Format: DVD from NetFlix on laptop.
This is going to be a rough one. I don’t wish to imply that I didn’t find some value in Zerkalo (The Mirror) because I did, but I’m not sure how much I got out of it. This is a film that I’m pretty sure is packed with all sorts of meaning but that it can’t be unpacked on a single viewing. I admit I was tempted to watch it again immediately, but I’m not sure I’d have legitimately been able to watch it a second time right away. Even if it’s not packed with meaning, it’s dense with imagery.
Zerkalo’s difficulty exists because it is completely non-linear, and a substantial part of the film is either a dream or something like a hallucination. To borrow a line from Kurt Vonnegut, Zerkalo is unstuck in time. It’s also unstuck in reality. Furthermore, several characters are played by the same actor. The narrator’s mother from his memories is also his wife in the sections that are more present-day. It doesn’t fill me with any sort of pride to say that eventually I simply gave up trying to make sense of anything. It was far too willing to play hob with the narrative—what little narrative there was.
As near as I can gather, a man named Alexei (Filipp Yankovsky as a young child, Ignat Daniltsev as an adolescent and voiced by Innokentiy Smoktunovskiy as the narrator) is dying. What we are seeing is more or less his dream reverie as he nears death. It’s not clear how much of this reverie is real and how much is both a mash-up of memories colliding and how much is pure fantasy. Are his memories of his wife (Margarita Terekhova) and mother (same actor) conflated? The question is particularly pertinent because the mother is played by Larisa Tarkovskaya for the adolescent version, and she evidently has a different name.
Like I said, I gave up. It stopped being something I could make sense of or could even try to make sense of and instead became a series of images. Some were striking, like the burning barn or the mother levitating over a bed. Others were strange, like the young freckle-faced boy enduring military training with bad graces.
I remain convinced that there is something here buried under the layers of convolution and deliberate misdirected fiction. There must be, mustn’t there? I’ve no idea of Tarkovsky’s sense of humor, but I find it difficult to believe that he planned something as image-dense as Zerkalo as a goof on the rest of the world. In fact, I’m pretty sure that because there is so much potential here that there’s too much to see on a first viewing. I came to believe part-way in that this is a fim that must be slowly digested and must be viewed at least twice to have a hope of getting it. Having watched it once, I don’t think I’m any closer to its real meaning or impact than I was before I watched it.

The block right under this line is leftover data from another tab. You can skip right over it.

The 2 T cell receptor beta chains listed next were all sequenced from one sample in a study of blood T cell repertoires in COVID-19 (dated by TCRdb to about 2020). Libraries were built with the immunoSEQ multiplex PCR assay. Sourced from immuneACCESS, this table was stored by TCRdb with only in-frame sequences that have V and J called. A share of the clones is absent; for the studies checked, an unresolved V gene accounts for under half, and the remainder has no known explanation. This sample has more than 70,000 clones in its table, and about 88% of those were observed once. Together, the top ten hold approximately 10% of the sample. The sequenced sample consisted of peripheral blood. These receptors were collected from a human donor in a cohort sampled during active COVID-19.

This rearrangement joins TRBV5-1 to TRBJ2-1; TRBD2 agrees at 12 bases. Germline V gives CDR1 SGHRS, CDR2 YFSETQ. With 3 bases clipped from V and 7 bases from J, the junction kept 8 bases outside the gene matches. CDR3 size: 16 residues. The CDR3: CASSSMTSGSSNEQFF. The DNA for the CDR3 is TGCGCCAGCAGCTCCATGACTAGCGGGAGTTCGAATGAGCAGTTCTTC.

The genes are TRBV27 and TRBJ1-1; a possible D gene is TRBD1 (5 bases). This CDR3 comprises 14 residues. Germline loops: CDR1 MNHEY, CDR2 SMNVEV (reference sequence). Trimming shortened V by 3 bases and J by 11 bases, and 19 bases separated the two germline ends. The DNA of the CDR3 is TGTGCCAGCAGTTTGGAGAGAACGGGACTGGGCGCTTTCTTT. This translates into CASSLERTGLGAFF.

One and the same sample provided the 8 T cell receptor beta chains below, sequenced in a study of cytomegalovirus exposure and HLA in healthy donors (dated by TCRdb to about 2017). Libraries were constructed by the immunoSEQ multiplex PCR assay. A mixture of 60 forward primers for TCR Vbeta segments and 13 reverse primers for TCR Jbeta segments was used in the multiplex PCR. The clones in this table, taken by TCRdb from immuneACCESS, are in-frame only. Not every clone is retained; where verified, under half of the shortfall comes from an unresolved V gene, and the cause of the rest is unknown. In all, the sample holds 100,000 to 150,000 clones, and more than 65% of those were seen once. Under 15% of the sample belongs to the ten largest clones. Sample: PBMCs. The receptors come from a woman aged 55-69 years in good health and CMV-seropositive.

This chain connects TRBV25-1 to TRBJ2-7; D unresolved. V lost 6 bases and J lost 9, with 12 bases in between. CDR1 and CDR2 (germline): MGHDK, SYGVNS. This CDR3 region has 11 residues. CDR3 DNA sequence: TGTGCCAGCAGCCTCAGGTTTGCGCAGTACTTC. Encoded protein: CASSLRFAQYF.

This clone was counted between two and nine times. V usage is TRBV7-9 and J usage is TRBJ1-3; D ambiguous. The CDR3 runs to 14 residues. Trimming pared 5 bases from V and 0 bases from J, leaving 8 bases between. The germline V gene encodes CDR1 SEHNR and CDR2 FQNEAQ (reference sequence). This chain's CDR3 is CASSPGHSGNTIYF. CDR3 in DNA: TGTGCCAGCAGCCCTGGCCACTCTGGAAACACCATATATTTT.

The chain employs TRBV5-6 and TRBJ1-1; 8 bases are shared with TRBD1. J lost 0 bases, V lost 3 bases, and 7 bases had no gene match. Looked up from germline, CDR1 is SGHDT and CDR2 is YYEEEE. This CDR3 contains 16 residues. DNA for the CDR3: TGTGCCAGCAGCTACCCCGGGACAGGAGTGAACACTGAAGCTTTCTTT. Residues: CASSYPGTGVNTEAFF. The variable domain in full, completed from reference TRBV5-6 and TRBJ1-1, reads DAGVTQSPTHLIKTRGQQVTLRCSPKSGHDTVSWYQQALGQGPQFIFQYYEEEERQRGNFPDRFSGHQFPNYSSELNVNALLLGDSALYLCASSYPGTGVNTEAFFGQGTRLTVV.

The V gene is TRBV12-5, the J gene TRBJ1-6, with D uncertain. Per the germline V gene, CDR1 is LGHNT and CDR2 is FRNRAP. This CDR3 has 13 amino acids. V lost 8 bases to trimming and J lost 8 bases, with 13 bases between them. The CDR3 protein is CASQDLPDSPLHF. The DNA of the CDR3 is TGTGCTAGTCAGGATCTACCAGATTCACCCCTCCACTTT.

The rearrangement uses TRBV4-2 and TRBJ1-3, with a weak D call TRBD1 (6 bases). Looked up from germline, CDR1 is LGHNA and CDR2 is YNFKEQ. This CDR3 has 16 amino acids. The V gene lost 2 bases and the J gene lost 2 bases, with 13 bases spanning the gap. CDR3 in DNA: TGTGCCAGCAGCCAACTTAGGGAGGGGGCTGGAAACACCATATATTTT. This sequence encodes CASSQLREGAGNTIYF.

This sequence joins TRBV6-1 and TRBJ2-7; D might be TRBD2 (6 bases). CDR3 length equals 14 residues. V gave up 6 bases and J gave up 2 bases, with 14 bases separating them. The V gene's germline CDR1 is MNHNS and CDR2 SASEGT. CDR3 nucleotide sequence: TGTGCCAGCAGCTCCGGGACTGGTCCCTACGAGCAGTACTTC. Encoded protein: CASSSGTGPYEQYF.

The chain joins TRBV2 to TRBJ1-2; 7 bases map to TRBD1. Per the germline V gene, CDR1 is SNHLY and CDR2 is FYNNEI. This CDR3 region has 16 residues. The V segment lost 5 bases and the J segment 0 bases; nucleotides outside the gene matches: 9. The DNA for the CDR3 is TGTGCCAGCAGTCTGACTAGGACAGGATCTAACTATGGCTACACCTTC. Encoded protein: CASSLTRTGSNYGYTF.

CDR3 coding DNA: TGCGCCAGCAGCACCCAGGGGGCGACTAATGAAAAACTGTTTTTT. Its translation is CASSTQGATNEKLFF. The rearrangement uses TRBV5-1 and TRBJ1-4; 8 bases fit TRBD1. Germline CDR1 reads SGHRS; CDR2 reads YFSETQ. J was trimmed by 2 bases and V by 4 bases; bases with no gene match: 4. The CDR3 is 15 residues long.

And this brings up an important question. If a film is so opaque that it requires a minimum of two viewings, does it still have the possibility of being a successful film? I’m not sure. Zerkalo is a film I want to watch again if only to see if I can glean something from its intense obscurity, but I would be lying if I said it’s a film I’m looking forward to watching again. It’s far too difficult to follow, to vague, for me to have any real desire to watch it a second time—that is, except for the striking images.
My last refuge in a situation like this—a film that has completely stumped me—is The Book itself. In desperation, I looked over the write up of Zerkalo and discovered that I’m not the only one left holding the bag. There’s a reason the official comment on this film is largely about Tarkovsky himself rather than his film.
I will watch it again one day, and maybe then I’ll have a better handle on exactly what it’s trying to do. Until then, it’s a pretty experiment that left me miles behind it right away.
Why to watch Zerkalo: A very dream-like Tarkovsky.
Why not to watch: It’s a two-watch minimum.